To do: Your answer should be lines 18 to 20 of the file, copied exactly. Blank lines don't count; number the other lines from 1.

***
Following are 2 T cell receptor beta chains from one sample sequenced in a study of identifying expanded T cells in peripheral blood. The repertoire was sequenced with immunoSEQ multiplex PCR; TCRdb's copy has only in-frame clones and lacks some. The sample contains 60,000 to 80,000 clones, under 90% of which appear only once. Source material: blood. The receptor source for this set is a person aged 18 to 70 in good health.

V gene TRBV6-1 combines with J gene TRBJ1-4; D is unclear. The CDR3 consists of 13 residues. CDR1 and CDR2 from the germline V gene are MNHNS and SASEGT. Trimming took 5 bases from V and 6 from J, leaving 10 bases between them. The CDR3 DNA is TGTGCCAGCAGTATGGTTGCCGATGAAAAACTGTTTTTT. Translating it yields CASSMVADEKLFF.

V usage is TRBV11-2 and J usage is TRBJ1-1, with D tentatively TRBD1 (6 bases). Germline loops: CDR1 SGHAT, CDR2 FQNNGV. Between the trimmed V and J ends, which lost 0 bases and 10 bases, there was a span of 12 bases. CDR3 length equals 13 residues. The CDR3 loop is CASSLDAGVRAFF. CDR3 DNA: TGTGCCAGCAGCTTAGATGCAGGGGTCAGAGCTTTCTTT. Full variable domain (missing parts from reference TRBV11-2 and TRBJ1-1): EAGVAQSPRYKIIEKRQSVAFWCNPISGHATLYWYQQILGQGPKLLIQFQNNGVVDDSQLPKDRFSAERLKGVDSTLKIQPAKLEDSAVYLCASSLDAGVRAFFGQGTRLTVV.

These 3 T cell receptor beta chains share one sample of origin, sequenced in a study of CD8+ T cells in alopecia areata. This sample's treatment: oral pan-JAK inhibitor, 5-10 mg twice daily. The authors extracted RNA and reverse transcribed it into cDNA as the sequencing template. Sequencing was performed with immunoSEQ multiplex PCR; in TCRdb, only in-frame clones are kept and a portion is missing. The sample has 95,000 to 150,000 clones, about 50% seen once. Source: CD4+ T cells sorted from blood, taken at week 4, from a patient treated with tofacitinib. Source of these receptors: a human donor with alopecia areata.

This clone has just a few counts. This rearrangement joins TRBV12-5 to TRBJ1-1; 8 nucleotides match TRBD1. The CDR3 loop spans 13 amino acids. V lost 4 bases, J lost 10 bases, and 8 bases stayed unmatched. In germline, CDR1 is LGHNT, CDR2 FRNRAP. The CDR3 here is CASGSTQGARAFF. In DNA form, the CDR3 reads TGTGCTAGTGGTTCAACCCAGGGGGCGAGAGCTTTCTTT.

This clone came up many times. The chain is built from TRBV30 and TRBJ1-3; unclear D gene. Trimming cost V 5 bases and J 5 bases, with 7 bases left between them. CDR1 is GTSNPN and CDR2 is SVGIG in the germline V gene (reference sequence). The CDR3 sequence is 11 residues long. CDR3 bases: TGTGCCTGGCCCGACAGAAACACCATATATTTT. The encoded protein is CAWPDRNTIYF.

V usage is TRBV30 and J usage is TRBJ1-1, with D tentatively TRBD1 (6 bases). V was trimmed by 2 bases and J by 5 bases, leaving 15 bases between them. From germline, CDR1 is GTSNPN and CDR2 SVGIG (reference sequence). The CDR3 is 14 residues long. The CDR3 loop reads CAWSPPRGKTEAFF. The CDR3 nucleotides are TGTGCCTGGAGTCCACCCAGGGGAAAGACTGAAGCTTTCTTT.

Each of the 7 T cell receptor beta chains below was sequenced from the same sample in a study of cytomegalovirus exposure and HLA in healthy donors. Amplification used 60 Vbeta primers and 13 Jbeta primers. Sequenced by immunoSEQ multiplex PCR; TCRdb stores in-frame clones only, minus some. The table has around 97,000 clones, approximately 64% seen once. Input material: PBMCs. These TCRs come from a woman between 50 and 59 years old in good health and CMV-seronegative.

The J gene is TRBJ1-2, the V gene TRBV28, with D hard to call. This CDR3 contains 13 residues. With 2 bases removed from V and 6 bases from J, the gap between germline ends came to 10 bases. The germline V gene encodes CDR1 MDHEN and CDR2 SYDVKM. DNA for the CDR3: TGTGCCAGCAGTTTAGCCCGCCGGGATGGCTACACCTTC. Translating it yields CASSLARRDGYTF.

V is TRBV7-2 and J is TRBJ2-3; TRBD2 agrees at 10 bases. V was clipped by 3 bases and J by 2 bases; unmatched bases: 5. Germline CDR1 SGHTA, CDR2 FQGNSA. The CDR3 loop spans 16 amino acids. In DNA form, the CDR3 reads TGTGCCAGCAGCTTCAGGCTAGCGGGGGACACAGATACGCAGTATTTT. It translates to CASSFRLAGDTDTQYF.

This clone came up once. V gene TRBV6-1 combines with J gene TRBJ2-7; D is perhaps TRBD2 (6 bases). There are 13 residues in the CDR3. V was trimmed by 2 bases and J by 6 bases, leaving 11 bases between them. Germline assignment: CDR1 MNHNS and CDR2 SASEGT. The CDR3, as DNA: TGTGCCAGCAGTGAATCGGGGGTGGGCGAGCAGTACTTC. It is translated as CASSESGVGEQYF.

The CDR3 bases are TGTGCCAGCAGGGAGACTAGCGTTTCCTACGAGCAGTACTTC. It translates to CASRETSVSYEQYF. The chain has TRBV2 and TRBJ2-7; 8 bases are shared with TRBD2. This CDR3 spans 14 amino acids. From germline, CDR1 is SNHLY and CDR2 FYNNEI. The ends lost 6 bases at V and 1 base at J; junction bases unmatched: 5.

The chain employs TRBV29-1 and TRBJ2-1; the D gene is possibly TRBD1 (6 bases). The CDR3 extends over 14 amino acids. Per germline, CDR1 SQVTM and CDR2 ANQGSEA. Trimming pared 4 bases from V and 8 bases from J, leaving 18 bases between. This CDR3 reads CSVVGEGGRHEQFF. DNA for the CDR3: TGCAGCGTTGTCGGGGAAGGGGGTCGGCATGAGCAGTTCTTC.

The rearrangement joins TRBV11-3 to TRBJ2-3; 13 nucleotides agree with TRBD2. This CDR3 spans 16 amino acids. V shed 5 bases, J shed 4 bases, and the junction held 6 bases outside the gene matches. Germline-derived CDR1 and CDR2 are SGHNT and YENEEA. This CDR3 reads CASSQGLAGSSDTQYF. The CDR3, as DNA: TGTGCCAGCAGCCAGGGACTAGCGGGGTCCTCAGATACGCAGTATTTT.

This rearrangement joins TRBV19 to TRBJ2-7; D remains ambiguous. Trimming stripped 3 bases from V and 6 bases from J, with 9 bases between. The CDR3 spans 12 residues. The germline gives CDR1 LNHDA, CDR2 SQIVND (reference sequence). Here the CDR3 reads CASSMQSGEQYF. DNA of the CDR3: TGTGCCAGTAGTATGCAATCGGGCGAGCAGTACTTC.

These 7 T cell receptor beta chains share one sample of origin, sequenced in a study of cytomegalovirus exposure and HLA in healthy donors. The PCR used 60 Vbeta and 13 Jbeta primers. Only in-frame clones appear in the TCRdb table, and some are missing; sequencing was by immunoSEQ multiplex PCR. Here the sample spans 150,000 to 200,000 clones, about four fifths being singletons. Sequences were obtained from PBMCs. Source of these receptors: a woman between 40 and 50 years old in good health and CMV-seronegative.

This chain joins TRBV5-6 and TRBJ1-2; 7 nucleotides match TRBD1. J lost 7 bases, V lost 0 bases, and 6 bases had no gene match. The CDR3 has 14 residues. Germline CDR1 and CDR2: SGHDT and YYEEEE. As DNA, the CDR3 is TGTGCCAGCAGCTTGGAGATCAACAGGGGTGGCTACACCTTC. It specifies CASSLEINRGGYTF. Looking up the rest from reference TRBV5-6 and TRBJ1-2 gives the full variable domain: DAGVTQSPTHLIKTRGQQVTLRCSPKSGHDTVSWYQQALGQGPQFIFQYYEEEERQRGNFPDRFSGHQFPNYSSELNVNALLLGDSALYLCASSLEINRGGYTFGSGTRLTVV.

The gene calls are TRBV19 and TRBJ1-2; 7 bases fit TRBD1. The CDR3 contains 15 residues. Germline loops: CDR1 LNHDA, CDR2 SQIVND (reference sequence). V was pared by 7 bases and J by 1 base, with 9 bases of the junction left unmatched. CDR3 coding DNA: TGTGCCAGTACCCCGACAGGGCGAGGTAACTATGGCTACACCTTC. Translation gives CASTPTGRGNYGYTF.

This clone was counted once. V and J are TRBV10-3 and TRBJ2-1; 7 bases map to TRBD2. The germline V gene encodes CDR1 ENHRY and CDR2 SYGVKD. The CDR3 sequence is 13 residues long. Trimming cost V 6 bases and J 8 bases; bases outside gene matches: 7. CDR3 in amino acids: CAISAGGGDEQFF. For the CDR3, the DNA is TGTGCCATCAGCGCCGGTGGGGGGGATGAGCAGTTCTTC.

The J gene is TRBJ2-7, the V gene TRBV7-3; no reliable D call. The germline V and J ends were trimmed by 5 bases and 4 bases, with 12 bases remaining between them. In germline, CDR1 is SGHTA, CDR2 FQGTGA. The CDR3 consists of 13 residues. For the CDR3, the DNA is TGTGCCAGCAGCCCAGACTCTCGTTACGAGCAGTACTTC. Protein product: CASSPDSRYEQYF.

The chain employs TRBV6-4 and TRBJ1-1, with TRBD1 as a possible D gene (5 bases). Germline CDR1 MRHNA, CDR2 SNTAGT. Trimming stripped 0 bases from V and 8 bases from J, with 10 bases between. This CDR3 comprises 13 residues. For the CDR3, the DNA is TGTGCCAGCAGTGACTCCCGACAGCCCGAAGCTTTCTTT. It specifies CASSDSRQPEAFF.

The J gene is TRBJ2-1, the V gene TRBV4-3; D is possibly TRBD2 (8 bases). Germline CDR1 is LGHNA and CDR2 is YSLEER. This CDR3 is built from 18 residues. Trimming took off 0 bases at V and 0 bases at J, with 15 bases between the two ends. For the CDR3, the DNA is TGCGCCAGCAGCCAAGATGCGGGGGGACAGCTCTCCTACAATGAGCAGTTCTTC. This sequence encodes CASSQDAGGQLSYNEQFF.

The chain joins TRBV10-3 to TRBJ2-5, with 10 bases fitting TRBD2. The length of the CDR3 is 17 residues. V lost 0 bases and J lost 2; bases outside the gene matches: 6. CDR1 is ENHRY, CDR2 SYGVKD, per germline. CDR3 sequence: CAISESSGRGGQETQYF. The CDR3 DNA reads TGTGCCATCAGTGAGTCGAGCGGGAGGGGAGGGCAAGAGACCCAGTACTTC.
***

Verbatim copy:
The gene calls are TRBV19 and TRBJ1-2; 7 bases fit TRBD1. The CDR3 contains 15 residues. Germline loops: CDR1 LNHDA, CDR2 SQIVND (reference sequence). V was pared by 7 bases and J by 1 base, with 9 bases of the junction left unmatched. CDR3 coding DNA: TGTGCCAGTACCCCGACAGGGCGAGGTAACTATGGCTACACCTTC. Translation gives CASTPTGRGNYGYTF.

This clone was counted once. V and J are TRBV10-3 and TRBJ2-1; 7 bases map to TRBD2. The germline V gene encodes CDR1 ENHRY and CDR2 SYGVKD. The CDR3 sequence is 13 residues long. Trimming cost V 6 bases and J 8 bases; bases outside gene matches: 7. CDR3 in amino acids: CAISAGGGDEQFF. For the CDR3, the DNA is TGTGCCATCAGCGCCGGTGGGGGGGATGAGCAGTTCTTC.

The J gene is TRBJ2-7, the V gene TRBV7-3; no reliable D call. The germline V and J ends were trimmed by 5 bases and 4 bases, with 12 bases remaining between them. In germline, CDR1 is SGHTA, CDR2 FQGTGA. The CDR3 consists of 13 residues. For the CDR3, the DNA is TGTGCCAGCAGCCCAGACTCTCGTTACGAGCAGTACTTC. Protein product: CASSPDSRYEQYF.